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"Oprah Winfrey Presents: Their Eyes Were Watching God" premiers Sunday, March 6 on ABC.

Reviews of "Their Eyes Were Watching God," "Born into Brothels" and Spike Lee's
"Sucker-Free City."
Plus, in Brief, "Hitch" and "Diary of a Mad Black Woman"

By Esther Iverem Editor and Film Critic

Talk about these movies and Black film issues! Click here.

In Brief:


In the role of a professional "date doctor," Will Smith ventures into the realm of serious romantic comedy—without a Black woman to be found within kissing distance. Still, despite the obvious reach for a larger audience with tlk as Smith's love interest, "Hitch" delivers enough of the quirkiness, queasiness, humor and humiliation that accompany dating and mating in the modern age.

Diary of a Mad Black Woman

Diary of a Mad Black Woman:
Realism and quality drama are really not the point of Tyler Perry's popular stage plays. Perry frolics in the tepid waters of the melodramatic, where the morality tale meets Jesus and Bible (All the better to keep those packed church busses rolling up to the theater!) In "Diary of a Mad Black Woman," which has made the leap from the stage to the big screen, the action lurches back and forth between Perry's chitlin circuit comedy and the heart-wrenching saga of a soap opera. But don't get it twisted. In this story of one woman's tragedy and journey of self-discovery, there is plenty that is genuinely funny—especially if you like that pistol-packing grandma humor. And there is also plenty to make you as mad as the mad Black woman in the movie. Perry, who is a handsome gentleman, plays three roles, two to a comic tee, and Kimberly Elise has enough acting chops to keep Perry, and this film, out of the chitlin soup. —Iverem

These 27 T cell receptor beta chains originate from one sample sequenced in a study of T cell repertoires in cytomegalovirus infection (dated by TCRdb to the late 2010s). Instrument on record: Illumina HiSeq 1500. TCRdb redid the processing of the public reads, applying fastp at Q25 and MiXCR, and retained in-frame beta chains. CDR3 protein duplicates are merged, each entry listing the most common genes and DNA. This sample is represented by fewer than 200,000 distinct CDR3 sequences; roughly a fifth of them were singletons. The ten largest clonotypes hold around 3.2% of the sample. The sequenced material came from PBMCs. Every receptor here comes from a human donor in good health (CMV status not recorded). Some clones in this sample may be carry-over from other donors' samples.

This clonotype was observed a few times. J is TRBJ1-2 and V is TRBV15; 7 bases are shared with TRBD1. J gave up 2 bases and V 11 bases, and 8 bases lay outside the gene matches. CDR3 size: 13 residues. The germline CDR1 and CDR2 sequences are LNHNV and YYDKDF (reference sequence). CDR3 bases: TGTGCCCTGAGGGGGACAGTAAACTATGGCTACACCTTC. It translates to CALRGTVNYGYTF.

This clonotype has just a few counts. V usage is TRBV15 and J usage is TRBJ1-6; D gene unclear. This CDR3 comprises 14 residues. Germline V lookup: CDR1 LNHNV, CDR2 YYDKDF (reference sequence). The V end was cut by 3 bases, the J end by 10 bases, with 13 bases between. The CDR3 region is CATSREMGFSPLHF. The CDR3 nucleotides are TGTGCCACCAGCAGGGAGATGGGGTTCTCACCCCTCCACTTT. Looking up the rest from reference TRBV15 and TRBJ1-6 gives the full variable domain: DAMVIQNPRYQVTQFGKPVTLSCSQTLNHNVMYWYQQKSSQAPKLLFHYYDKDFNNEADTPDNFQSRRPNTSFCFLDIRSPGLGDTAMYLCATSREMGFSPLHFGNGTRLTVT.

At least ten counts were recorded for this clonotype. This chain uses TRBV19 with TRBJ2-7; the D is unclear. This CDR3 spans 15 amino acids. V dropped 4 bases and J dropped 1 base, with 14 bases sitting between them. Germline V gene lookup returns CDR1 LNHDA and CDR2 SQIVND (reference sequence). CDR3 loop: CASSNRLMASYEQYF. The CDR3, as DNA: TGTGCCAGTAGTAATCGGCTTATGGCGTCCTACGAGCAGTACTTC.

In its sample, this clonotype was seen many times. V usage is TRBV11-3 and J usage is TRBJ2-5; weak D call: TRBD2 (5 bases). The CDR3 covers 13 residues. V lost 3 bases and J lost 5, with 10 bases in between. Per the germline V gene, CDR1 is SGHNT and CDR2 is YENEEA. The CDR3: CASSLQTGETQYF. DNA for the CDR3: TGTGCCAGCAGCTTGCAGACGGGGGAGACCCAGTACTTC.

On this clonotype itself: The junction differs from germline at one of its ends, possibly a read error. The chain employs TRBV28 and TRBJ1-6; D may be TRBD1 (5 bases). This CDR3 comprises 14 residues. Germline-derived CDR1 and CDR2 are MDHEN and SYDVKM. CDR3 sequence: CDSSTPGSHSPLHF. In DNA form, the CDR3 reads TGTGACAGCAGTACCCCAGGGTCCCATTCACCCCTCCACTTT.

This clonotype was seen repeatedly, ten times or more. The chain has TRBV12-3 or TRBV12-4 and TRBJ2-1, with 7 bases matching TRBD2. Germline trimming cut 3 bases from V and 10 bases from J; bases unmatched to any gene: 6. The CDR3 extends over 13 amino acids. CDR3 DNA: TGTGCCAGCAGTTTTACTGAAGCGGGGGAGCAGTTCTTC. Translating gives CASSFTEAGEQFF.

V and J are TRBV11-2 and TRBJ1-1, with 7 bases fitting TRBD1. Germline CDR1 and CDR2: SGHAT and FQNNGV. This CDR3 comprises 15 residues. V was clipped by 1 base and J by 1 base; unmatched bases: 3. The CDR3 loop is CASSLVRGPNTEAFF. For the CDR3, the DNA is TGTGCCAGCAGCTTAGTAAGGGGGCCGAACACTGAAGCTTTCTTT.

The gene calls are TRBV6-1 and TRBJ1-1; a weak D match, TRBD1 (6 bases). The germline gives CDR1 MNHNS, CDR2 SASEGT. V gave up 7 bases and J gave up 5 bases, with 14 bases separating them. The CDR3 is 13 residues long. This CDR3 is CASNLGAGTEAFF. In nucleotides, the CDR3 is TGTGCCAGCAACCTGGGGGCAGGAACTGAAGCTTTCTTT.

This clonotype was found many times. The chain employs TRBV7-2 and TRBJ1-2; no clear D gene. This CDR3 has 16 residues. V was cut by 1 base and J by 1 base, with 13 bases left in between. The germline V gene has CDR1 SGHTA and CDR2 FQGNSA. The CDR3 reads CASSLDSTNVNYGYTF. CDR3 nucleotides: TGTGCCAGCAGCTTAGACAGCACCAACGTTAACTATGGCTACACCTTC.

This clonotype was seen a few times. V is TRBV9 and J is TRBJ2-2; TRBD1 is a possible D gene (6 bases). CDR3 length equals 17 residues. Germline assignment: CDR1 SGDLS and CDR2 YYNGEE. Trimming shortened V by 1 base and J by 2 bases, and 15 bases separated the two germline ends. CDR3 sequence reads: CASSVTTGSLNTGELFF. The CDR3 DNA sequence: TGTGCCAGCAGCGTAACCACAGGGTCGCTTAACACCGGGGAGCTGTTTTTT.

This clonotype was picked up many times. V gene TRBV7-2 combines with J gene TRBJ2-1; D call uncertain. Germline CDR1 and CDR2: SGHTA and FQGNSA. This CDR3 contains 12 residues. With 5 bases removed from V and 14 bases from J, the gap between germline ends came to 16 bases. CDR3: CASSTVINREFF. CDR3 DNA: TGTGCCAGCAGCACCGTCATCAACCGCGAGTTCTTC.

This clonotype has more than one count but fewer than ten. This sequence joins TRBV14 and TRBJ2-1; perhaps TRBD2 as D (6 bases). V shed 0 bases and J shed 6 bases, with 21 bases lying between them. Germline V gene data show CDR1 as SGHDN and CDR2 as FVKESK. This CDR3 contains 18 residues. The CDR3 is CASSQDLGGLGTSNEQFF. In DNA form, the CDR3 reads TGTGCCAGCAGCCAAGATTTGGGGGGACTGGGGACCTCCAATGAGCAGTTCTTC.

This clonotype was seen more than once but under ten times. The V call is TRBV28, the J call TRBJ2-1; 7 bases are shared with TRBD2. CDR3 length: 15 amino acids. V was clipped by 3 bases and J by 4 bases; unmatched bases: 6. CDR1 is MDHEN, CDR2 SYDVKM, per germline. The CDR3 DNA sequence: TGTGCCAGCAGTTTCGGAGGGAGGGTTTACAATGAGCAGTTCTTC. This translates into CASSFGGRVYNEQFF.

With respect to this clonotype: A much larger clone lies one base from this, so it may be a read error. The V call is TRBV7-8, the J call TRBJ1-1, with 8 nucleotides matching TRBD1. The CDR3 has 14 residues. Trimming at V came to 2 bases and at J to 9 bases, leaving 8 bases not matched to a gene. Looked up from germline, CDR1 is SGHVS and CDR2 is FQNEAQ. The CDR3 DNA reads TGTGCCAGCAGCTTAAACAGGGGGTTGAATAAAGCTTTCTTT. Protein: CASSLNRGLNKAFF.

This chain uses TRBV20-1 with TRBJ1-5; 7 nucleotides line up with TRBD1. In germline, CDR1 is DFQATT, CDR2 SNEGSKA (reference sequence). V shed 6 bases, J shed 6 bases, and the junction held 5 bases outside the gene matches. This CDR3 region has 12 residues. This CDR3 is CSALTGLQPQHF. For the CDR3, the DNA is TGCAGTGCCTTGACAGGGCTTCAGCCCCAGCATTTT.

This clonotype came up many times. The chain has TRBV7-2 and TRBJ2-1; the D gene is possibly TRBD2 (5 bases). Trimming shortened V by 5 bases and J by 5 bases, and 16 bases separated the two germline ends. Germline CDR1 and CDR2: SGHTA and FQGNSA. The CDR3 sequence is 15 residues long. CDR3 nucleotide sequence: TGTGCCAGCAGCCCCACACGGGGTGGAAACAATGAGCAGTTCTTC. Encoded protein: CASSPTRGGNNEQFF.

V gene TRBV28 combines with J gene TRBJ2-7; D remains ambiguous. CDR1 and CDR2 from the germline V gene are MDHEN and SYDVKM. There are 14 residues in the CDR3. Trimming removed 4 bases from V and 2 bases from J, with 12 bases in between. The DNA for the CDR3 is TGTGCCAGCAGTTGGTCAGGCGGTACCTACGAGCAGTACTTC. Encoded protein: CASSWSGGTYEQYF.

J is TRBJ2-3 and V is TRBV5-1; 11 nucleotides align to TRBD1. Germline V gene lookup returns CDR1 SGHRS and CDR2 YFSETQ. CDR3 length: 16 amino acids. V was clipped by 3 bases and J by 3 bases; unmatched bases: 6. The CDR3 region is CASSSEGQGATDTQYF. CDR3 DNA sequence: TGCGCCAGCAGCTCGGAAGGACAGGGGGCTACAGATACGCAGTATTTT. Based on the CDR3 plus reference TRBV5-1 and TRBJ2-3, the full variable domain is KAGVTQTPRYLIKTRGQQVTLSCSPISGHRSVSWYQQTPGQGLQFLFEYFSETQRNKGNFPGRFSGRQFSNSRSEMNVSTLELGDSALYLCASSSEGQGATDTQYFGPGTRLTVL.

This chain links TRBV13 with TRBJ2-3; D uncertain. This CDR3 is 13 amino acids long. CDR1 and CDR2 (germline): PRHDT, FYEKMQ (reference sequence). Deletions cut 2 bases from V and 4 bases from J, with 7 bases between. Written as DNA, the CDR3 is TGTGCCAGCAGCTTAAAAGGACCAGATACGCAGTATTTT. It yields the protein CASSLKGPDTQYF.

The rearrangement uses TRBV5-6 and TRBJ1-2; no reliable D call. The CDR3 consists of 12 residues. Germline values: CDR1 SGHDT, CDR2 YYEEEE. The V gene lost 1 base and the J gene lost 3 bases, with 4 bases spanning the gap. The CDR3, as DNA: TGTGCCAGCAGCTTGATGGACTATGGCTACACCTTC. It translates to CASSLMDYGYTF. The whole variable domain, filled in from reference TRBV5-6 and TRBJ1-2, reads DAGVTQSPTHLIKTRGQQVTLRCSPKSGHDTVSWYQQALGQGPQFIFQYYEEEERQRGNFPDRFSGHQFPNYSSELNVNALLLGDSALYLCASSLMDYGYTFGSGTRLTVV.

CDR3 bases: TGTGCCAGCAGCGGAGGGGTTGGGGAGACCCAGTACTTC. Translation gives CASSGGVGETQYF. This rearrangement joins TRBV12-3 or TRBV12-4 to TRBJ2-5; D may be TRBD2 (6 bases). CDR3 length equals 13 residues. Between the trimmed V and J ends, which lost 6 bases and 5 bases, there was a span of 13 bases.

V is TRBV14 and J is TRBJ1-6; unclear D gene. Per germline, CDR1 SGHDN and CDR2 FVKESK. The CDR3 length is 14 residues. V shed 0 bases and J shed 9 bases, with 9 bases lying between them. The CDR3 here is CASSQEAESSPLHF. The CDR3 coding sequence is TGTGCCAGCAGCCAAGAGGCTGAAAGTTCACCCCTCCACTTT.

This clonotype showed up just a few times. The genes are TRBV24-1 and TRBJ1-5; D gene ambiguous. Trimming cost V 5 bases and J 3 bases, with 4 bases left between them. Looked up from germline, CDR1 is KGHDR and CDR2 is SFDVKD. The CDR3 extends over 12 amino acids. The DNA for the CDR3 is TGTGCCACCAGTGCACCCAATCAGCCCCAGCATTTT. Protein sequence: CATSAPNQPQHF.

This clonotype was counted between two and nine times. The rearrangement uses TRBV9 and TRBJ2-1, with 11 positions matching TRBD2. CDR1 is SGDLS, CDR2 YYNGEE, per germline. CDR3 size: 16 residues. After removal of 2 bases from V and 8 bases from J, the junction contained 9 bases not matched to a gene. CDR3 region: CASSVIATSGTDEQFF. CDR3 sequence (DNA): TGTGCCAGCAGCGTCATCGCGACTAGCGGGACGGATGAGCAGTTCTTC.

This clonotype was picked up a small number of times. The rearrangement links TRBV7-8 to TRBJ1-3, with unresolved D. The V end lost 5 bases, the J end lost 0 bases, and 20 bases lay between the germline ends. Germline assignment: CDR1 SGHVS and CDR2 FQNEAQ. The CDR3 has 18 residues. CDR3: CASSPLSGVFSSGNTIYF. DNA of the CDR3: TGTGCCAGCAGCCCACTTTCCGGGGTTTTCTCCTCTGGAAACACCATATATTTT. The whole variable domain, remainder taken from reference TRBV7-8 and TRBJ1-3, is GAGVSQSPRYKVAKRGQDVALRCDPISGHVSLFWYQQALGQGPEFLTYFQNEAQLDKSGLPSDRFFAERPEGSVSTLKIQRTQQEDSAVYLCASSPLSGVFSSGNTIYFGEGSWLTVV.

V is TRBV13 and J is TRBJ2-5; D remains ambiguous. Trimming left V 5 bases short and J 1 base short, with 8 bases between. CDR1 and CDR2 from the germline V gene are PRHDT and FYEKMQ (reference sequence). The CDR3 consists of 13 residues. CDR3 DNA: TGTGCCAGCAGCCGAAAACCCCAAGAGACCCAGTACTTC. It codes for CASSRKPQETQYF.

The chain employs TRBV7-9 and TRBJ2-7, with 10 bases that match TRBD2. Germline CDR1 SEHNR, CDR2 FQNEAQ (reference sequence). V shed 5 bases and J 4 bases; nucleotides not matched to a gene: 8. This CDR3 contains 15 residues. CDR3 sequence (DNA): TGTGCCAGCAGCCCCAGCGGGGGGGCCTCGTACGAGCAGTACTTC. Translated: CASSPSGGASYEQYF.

"Their Eyes Were Watching God"

Zora Neale Hurston's lush, seamless 1937 novel, "Their Eyes Were Watching God," is especially not suited for the cruel commercial interruptions of broadcast television. Nonetheless, a movie based on the book, premiering this Sunday, March 6, at 9 P.M. on ABC, retains enough of Hurston's Southern magical realism, deep empathy for Black women and powerful love story to make this production a milestone for both Black film and television.

The movie is remarkable for its depiction of hot Black romance and sexuality. But it would be an understatement, as well as a cliché, to say that sparks fly between the movie's star, Halle Berry, and the last of her three husbands in the movie, played by Michael Ealy. These two can burn down the bed, and their chemistry is what makes the movie rise above the restrictions of its format and at least touch the level of Hurston's ebullient narrative.